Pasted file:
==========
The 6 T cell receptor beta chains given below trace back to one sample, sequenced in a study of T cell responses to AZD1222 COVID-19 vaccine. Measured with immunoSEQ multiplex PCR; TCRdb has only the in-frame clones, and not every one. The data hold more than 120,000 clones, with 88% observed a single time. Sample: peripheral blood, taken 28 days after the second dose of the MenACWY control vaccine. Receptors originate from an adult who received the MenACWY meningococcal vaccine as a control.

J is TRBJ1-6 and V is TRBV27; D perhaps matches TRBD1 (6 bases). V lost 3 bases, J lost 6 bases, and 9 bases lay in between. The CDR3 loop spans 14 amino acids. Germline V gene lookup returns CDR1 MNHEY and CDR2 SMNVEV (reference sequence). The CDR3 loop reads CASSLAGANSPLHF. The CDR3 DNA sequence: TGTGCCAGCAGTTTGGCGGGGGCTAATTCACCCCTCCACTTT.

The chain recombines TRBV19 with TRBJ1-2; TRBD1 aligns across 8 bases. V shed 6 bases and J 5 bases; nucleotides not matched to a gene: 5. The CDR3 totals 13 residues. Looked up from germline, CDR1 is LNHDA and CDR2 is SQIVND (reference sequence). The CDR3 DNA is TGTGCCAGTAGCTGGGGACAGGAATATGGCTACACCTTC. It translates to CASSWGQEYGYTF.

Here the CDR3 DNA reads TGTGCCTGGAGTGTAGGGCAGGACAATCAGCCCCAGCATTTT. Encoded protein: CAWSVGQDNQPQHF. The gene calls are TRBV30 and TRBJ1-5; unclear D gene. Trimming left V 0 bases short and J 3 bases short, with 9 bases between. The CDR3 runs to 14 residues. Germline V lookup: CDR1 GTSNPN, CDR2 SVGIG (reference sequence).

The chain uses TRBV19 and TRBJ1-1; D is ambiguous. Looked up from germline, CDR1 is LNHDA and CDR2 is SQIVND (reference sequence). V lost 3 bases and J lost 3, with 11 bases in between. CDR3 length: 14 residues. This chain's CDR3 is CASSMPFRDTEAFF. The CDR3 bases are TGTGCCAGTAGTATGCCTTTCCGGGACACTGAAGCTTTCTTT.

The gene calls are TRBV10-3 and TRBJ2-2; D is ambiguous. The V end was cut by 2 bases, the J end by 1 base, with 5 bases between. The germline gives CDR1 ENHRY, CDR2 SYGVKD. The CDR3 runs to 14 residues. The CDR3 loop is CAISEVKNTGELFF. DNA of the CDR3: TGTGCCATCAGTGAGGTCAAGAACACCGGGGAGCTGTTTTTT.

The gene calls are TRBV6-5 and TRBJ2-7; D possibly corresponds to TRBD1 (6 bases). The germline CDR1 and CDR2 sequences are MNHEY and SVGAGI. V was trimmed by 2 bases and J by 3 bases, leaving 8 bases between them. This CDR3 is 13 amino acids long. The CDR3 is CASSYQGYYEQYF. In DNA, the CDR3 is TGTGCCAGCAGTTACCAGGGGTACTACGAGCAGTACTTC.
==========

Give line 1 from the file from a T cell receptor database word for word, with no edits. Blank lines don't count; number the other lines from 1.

The 6 T cell receptor beta chains given below trace back to one sample, sequenced in a study of T cell responses to AZD1222 COVID-19 vaccine. Measured with immunoSEQ multiplex PCR; TCRdb has only the in-frame clones, and not every one. The data hold more than 120,000 clones, with 88% observed a single time. Sample: peripheral blood, taken 28 days after the second dose of the MenACWY control vaccine. Receptors originate from an adult who received the MenACWY meningococcal vaccine as a control.